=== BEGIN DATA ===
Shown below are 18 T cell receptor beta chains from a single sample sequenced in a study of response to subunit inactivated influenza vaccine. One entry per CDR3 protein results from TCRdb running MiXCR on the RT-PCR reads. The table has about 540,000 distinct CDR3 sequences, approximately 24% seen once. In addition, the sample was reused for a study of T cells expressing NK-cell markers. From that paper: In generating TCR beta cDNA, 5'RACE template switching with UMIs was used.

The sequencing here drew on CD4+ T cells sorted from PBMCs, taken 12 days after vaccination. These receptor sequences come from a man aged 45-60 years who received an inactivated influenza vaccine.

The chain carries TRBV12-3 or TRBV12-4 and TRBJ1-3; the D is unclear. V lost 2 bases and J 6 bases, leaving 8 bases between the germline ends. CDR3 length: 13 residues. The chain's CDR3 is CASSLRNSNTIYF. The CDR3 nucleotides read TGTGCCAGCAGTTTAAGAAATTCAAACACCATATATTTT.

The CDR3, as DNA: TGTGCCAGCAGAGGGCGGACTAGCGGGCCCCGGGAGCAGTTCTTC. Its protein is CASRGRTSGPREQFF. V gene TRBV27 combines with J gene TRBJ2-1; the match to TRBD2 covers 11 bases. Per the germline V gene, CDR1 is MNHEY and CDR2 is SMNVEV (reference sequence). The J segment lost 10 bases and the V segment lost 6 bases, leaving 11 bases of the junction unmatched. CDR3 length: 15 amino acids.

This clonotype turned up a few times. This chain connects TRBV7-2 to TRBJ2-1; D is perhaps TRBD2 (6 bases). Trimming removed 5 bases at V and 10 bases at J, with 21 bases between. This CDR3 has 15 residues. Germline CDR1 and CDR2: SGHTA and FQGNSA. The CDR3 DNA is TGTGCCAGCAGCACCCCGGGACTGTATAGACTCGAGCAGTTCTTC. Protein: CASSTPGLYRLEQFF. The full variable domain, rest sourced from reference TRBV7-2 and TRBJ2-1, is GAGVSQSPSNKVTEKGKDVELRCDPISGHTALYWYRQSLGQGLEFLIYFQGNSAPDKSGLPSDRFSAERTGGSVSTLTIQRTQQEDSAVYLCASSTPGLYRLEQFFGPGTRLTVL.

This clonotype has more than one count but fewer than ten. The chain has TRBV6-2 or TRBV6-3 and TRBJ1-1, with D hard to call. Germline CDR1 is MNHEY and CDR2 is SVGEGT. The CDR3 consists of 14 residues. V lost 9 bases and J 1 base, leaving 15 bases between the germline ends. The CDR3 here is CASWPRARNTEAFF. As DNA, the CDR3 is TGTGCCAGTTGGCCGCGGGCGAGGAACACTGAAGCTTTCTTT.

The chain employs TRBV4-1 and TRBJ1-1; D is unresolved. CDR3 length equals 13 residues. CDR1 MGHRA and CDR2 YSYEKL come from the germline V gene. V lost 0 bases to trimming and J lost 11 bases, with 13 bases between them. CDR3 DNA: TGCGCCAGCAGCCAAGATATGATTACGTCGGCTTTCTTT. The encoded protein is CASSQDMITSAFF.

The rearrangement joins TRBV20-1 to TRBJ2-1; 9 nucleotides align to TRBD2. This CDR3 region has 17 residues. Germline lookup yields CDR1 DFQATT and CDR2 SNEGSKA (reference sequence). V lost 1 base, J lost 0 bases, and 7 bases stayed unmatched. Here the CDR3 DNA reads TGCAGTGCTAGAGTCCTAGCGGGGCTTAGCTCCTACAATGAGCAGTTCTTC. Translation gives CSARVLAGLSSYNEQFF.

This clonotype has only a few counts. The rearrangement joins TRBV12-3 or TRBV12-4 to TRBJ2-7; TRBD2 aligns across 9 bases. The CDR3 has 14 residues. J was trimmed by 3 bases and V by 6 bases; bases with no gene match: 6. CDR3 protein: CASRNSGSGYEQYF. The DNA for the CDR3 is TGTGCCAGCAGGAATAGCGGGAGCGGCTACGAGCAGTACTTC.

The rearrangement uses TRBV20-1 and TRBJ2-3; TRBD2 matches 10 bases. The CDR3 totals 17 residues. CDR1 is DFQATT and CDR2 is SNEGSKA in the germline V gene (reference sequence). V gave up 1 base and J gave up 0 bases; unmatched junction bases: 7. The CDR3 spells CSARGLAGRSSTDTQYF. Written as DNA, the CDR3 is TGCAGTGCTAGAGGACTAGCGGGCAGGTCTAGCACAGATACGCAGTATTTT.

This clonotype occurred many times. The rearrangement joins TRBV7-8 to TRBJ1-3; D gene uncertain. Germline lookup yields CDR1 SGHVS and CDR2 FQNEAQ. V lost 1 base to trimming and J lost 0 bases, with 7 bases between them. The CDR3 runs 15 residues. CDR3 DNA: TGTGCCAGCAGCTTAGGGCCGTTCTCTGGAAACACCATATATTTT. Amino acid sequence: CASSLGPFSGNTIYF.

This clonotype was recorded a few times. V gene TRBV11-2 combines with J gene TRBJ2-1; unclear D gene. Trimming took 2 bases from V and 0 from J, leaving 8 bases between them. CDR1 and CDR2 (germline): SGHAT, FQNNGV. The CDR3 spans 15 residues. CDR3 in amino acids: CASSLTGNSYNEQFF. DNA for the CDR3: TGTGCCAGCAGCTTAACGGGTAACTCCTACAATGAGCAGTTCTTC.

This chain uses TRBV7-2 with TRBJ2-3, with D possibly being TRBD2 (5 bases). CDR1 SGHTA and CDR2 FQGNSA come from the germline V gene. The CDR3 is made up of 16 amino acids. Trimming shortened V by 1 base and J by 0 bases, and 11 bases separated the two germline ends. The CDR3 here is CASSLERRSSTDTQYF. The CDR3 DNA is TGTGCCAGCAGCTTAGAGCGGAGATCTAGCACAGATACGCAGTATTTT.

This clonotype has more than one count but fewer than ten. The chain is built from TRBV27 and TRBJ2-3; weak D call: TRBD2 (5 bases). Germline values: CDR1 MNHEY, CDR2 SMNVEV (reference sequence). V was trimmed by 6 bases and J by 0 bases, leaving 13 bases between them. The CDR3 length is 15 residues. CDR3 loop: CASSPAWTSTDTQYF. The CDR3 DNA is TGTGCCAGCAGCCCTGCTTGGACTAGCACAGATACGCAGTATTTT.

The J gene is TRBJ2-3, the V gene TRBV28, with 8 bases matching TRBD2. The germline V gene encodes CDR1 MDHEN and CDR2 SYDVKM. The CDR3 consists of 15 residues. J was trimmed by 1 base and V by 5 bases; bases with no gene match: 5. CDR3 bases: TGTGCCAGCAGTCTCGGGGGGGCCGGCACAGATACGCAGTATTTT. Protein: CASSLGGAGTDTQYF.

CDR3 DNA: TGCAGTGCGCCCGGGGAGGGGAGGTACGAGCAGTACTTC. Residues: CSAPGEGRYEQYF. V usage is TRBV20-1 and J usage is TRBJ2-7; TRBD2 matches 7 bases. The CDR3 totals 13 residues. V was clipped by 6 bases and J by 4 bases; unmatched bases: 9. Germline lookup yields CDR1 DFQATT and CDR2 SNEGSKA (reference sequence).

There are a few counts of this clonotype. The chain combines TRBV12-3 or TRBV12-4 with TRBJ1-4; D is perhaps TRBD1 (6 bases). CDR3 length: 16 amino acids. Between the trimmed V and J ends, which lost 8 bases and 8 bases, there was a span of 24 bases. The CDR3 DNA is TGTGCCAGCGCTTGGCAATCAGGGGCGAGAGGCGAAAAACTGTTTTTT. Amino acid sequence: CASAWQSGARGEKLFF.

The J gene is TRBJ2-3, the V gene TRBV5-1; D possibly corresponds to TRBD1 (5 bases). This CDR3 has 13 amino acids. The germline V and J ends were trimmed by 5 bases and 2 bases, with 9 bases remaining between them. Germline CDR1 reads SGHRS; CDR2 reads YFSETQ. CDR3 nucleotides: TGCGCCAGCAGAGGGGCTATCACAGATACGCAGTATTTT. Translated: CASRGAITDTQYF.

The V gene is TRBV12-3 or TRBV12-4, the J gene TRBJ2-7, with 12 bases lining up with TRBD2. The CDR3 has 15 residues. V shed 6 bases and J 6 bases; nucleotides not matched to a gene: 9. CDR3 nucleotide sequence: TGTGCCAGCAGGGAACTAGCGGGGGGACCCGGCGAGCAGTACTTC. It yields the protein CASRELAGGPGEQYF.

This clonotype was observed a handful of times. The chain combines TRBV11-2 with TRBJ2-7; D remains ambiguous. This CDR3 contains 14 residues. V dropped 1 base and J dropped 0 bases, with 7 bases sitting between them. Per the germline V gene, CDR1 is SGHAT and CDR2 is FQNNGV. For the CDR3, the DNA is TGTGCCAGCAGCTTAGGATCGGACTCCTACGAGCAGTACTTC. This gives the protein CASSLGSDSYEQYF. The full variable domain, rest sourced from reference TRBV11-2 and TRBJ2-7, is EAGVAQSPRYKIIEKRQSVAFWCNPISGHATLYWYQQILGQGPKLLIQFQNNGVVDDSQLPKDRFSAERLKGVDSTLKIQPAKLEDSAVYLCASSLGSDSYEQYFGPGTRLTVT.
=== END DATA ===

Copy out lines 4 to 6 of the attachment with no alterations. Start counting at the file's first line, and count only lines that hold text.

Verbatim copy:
The CDR3, as DNA: TGTGCCAGCAGAGGGCGGACTAGCGGGCCCCGGGAGCAGTTCTTC. Its protein is CASRGRTSGPREQFF. V gene TRBV27 combines with J gene TRBJ2-1; the match to TRBD2 covers 11 bases. Per the germline V gene, CDR1 is MNHEY and CDR2 is SMNVEV (reference sequence). The J segment lost 10 bases and the V segment lost 6 bases, leaving 11 bases of the junction unmatched. CDR3 length: 15 amino acids.

This clonotype turned up a few times. This chain connects TRBV7-2 to TRBJ2-1; D is perhaps TRBD2 (6 bases). Trimming removed 5 bases at V and 10 bases at J, with 21 bases between. This CDR3 has 15 residues. Germline CDR1 and CDR2: SGHTA and FQGNSA. The CDR3 DNA is TGTGCCAGCAGCACCCCGGGACTGTATAGACTCGAGCAGTTCTTC. Protein: CASSTPGLYRLEQFF. The full variable domain, rest sourced from reference TRBV7-2 and TRBJ2-1, is GAGVSQSPSNKVTEKGKDVELRCDPISGHTALYWYRQSLGQGLEFLIYFQGNSAPDKSGLPSDRFSAERTGGSVSTLTIQRTQQEDSAVYLCASSTPGLYRLEQFFGPGTRLTVL.

This clonotype has more than one count but fewer than ten. The chain has TRBV6-2 or TRBV6-3 and TRBJ1-1, with D hard to call. Germline CDR1 is MNHEY and CDR2 is SVGEGT. The CDR3 consists of 14 residues. V lost 9 bases and J 1 base, leaving 15 bases between the germline ends. The CDR3 here is CASWPRARNTEAFF. As DNA, the CDR3 is TGTGCCAGTTGGCCGCGGGCGAGGAACACTGAAGCTTTCTTT.